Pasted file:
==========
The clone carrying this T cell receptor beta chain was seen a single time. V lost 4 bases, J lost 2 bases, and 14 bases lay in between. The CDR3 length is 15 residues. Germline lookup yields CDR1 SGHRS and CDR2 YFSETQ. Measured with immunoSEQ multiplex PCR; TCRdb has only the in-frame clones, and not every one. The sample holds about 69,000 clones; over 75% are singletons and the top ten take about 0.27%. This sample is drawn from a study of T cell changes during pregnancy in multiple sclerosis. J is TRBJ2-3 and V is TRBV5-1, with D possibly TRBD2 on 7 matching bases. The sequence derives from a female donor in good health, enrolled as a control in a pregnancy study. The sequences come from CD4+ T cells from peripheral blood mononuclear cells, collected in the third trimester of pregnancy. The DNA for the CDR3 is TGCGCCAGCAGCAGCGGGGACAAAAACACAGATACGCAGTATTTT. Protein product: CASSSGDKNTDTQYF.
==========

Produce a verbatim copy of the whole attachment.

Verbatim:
The clone carrying this T cell receptor beta chain was seen a single time. V lost 4 bases, J lost 2 bases, and 14 bases lay in between. The CDR3 length is 15 residues. Germline lookup yields CDR1 SGHRS and CDR2 YFSETQ. Measured with immunoSEQ multiplex PCR; TCRdb has only the in-frame clones, and not every one. The sample holds about 69,000 clones; over 75% are singletons and the top ten take about 0.27%. This sample is drawn from a study of T cell changes during pregnancy in multiple sclerosis. J is TRBJ2-3 and V is TRBV5-1, with D possibly TRBD2 on 7 matching bases. The sequence derives from a female donor in good health, enrolled as a control in a pregnancy study. The sequences come from CD4+ T cells from peripheral blood mononuclear cells, collected in the third trimester of pregnancy. The DNA for the CDR3 is TGCGCCAGCAGCAGCGGGGACAAAAACACAGATACGCAGTATTTT. Protein product: CASSSGDKNTDTQYF.